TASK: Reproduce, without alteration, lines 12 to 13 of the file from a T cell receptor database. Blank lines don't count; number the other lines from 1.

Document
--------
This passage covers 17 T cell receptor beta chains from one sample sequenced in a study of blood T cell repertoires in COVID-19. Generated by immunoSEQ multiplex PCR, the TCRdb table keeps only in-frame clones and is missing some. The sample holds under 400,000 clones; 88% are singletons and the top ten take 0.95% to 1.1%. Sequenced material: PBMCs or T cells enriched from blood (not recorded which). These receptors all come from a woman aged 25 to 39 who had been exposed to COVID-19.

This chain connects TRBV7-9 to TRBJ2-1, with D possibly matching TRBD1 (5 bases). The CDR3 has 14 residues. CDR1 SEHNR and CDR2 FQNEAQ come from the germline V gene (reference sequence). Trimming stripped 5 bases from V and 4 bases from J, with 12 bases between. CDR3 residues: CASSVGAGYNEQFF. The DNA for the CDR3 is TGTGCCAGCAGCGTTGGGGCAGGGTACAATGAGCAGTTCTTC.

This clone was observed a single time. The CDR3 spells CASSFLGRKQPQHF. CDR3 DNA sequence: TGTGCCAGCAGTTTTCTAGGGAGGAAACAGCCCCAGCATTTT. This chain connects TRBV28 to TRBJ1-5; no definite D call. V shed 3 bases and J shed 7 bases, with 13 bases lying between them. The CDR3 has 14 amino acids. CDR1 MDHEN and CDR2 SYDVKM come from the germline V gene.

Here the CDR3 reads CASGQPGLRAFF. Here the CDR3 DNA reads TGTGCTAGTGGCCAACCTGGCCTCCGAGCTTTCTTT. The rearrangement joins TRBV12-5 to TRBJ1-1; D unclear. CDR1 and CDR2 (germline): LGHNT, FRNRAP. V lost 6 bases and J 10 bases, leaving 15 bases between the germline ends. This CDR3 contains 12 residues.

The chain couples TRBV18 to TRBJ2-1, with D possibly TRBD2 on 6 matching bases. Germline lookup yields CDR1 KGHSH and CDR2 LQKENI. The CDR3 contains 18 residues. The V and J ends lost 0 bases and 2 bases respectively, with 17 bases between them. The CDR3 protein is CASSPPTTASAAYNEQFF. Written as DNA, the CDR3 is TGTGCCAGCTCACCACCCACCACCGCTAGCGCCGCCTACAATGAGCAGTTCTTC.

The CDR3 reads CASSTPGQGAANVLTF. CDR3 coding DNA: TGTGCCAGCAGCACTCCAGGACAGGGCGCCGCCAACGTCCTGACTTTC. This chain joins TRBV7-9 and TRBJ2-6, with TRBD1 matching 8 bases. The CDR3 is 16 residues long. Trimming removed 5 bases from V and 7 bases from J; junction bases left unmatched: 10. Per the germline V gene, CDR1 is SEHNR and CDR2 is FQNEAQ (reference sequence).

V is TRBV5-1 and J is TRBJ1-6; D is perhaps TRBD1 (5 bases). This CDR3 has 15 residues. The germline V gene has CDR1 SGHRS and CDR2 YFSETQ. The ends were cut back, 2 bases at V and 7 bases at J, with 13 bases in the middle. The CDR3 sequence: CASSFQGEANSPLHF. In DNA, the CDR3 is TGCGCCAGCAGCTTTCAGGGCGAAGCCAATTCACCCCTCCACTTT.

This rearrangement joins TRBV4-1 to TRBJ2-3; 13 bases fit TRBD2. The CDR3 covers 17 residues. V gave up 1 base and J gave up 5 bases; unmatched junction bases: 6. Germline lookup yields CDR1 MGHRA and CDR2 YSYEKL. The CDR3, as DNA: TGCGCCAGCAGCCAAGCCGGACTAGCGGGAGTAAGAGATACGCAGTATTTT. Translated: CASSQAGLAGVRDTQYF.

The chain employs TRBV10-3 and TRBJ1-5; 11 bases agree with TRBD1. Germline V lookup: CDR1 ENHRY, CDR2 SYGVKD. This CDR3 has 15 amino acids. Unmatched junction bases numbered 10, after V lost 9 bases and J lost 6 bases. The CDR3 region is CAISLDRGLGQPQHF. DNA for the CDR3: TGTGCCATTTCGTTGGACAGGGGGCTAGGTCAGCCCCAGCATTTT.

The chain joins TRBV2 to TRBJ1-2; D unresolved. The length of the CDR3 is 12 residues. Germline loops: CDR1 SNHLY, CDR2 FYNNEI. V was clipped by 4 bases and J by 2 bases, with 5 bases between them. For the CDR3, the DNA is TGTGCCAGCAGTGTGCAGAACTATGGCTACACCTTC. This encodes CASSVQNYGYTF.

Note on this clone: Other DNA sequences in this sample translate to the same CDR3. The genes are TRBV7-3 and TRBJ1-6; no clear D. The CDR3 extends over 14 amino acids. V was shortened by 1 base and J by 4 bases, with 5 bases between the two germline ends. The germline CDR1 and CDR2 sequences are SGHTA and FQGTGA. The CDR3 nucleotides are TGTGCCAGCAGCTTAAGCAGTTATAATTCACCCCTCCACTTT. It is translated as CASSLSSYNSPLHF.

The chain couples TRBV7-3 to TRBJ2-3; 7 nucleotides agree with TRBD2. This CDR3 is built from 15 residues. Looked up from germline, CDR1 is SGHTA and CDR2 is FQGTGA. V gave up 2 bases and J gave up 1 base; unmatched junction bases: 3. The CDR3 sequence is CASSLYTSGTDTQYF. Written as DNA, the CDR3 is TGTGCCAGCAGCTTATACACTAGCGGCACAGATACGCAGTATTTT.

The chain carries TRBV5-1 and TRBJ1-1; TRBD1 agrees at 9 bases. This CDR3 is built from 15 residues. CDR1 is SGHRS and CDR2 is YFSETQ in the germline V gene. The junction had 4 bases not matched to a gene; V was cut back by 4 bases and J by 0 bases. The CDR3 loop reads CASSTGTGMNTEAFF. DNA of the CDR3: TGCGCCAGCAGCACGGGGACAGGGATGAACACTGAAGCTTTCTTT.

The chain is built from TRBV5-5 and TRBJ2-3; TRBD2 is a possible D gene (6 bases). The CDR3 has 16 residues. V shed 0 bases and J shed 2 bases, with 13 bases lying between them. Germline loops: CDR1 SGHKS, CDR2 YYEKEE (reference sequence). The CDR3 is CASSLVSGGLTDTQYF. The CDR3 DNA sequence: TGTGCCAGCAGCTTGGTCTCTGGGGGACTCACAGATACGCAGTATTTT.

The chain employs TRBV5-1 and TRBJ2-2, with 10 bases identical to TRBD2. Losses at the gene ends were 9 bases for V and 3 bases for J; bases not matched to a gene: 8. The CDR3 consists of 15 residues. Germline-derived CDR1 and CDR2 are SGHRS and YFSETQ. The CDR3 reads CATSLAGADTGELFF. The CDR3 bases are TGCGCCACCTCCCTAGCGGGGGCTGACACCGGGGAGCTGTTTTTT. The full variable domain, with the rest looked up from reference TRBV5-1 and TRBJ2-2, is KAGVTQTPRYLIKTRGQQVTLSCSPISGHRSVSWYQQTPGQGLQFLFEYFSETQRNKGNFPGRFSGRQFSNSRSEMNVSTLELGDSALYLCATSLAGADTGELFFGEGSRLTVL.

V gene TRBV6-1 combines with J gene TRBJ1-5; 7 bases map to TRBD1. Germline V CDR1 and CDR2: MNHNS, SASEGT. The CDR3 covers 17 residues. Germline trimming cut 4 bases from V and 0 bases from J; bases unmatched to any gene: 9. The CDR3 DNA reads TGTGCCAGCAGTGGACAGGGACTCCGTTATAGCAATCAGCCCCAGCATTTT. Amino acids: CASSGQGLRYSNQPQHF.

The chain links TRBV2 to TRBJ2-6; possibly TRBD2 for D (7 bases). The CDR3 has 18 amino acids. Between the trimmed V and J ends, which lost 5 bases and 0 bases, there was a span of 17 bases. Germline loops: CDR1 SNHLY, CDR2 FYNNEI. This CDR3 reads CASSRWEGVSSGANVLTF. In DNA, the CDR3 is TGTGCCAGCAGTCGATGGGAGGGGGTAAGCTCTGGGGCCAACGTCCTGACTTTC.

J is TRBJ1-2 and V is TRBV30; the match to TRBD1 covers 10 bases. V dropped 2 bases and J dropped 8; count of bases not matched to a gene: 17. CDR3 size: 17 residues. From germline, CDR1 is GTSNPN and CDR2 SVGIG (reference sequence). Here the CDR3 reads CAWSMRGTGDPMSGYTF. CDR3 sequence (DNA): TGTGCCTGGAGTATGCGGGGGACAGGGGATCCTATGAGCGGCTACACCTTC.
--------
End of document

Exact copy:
The chain couples TRBV7-3 to TRBJ2-3; 7 nucleotides agree with TRBD2. This CDR3 is built from 15 residues. Looked up from germline, CDR1 is SGHTA and CDR2 is FQGTGA. V gave up 2 bases and J gave up 1 base; unmatched junction bases: 3. The CDR3 sequence is CASSLYTSGTDTQYF. Written as DNA, the CDR3 is TGTGCCAGCAGCTTATACACTAGCGGCACAGATACGCAGTATTTT.

The chain carries TRBV5-1 and TRBJ1-1; TRBD1 agrees at 9 bases. This CDR3 is built from 15 residues. CDR1 is SGHRS and CDR2 is YFSETQ in the germline V gene. The junction had 4 bases not matched to a gene; V was cut back by 4 bases and J by 0 bases. The CDR3 loop reads CASSTGTGMNTEAFF. DNA of the CDR3: TGCGCCAGCAGCACGGGGACAGGGATGAACACTGAAGCTTTCTTT.